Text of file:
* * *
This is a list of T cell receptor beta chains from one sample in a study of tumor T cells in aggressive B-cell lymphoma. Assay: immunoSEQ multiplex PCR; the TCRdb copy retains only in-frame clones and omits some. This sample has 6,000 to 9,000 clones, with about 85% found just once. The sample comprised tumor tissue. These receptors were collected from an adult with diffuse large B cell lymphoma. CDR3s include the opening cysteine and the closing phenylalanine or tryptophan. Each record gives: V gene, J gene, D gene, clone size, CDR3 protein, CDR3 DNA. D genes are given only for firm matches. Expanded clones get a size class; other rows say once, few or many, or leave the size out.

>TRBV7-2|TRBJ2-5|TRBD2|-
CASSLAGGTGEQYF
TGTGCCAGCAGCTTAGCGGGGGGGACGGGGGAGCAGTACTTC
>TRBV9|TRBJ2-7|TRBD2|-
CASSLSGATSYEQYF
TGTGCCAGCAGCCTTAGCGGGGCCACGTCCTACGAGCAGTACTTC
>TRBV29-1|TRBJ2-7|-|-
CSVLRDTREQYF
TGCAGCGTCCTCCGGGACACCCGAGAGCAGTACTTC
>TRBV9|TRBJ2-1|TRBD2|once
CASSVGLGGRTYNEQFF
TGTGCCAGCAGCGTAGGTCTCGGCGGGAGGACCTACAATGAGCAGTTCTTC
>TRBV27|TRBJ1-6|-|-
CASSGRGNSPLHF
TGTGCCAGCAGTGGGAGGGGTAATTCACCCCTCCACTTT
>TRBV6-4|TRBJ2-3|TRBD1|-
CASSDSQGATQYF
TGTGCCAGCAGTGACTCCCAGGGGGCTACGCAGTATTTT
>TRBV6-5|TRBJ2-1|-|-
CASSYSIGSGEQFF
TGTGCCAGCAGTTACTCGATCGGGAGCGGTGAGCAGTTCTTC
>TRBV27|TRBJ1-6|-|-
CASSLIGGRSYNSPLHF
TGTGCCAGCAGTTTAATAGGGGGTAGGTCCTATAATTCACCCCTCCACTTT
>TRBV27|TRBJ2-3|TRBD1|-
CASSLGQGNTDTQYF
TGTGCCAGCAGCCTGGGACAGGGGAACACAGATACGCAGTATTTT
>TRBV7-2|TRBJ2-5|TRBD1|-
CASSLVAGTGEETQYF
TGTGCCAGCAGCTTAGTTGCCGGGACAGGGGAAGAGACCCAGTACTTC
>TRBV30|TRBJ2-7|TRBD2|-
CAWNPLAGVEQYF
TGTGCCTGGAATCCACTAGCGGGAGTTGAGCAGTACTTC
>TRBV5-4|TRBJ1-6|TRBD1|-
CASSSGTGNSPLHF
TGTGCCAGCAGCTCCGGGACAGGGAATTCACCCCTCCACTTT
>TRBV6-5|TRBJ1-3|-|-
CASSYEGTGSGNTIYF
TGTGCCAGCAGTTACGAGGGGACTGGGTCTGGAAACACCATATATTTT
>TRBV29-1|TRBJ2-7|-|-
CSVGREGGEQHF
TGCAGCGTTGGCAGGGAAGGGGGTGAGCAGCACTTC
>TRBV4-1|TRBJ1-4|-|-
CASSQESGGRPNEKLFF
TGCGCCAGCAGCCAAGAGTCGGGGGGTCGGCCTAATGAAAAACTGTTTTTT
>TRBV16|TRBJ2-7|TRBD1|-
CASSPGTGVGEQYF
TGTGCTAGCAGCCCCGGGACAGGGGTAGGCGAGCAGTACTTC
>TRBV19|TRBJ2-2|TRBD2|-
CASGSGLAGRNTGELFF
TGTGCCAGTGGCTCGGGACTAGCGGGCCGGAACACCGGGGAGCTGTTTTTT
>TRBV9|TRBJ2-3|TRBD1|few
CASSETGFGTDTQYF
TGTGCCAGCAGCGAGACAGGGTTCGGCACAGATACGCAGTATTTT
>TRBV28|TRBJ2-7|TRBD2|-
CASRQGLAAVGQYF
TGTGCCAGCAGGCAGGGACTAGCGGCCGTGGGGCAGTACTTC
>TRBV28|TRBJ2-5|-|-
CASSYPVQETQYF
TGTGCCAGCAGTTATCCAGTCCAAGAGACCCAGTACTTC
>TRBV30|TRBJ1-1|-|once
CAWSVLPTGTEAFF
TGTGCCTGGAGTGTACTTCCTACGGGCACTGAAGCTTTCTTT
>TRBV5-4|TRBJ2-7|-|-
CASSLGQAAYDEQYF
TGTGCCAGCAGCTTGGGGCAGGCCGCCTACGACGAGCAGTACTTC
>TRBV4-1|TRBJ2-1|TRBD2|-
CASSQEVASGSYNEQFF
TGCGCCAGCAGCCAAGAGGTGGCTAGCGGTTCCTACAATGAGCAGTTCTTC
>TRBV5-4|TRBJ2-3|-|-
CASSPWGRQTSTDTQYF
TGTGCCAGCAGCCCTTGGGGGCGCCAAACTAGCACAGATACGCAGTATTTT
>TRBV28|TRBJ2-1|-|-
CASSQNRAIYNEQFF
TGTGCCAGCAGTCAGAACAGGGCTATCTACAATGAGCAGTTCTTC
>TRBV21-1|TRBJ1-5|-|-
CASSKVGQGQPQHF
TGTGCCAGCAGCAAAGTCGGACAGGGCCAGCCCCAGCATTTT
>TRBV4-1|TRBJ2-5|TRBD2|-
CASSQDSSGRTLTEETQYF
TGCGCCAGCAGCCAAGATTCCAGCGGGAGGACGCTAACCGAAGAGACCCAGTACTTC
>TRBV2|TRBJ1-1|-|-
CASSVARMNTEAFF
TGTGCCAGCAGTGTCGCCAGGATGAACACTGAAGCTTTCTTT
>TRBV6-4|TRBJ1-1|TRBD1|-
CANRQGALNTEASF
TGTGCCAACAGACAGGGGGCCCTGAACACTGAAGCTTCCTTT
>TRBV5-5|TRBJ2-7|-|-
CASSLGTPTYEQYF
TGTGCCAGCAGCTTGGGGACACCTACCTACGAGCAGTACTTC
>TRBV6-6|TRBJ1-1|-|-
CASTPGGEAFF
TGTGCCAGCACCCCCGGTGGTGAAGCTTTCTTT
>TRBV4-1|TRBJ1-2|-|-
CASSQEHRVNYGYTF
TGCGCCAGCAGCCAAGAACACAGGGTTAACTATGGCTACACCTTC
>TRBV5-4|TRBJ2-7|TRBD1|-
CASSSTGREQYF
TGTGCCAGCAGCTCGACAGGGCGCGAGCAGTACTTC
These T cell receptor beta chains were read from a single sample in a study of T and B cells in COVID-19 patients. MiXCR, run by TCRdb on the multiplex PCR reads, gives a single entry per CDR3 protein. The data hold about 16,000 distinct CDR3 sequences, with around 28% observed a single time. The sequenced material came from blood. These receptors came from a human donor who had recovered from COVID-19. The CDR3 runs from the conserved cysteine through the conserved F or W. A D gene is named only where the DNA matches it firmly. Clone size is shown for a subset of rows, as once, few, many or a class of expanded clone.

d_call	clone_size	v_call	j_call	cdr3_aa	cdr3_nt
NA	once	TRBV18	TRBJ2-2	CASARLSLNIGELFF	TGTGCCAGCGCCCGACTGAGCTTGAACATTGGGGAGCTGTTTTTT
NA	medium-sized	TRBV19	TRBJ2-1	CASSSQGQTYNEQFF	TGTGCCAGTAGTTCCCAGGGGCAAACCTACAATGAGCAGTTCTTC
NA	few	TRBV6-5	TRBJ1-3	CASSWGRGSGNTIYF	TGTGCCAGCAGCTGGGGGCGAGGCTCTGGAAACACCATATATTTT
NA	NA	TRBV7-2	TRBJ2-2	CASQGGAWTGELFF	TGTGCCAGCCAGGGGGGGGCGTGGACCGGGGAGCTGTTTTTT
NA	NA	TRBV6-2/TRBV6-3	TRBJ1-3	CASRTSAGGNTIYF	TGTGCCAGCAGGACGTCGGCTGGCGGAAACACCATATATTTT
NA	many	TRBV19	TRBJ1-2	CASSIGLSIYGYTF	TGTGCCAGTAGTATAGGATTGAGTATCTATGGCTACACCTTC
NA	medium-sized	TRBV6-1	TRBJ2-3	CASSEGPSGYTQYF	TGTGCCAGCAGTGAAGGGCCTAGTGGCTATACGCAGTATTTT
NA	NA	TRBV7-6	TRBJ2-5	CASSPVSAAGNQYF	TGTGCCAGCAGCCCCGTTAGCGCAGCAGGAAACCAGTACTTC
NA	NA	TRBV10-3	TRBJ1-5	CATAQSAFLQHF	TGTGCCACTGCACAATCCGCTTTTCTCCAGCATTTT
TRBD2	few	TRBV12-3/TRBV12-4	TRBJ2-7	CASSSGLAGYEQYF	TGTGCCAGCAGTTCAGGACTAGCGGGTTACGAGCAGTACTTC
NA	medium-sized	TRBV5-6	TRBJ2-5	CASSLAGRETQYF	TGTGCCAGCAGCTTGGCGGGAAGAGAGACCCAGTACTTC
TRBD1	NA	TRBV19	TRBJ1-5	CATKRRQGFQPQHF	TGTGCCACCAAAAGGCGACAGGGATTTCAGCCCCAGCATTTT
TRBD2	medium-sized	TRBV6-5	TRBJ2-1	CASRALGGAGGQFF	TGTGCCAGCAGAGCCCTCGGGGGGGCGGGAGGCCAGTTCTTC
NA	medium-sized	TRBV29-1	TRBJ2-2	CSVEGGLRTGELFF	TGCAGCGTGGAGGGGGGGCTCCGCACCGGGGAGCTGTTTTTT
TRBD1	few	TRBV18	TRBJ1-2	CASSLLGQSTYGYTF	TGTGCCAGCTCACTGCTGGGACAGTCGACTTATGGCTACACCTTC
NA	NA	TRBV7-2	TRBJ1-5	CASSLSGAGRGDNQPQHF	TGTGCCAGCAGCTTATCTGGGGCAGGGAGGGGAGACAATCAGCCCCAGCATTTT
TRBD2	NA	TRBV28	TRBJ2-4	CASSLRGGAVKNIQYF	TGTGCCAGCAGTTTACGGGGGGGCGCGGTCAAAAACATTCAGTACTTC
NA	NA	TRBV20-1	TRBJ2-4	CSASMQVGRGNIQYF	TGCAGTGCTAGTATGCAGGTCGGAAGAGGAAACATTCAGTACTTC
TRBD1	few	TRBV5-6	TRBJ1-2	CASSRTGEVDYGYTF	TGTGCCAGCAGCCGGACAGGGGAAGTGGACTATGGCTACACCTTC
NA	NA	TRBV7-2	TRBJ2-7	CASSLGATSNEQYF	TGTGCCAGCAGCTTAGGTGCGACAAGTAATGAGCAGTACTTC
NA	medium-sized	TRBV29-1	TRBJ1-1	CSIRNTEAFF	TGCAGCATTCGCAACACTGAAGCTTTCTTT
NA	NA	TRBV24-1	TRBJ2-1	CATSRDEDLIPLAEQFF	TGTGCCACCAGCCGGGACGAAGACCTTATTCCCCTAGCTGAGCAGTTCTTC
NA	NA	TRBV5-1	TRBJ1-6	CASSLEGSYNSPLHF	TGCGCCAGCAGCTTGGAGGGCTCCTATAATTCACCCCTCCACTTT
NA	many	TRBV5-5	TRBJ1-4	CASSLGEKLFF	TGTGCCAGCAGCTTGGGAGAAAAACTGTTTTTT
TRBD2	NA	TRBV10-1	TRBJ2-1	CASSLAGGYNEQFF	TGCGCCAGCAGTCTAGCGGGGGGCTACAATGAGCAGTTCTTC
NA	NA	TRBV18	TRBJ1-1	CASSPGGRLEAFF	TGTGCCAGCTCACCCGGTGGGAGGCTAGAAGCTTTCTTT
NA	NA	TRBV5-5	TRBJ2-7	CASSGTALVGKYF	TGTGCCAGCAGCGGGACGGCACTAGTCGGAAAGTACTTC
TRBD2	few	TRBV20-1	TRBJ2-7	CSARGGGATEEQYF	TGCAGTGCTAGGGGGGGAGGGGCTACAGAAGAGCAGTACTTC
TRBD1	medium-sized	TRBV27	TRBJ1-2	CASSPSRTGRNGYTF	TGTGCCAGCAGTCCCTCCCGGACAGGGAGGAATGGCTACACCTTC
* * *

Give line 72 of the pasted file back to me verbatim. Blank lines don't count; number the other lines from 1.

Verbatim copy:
CASSPWGRQTSTDTQYF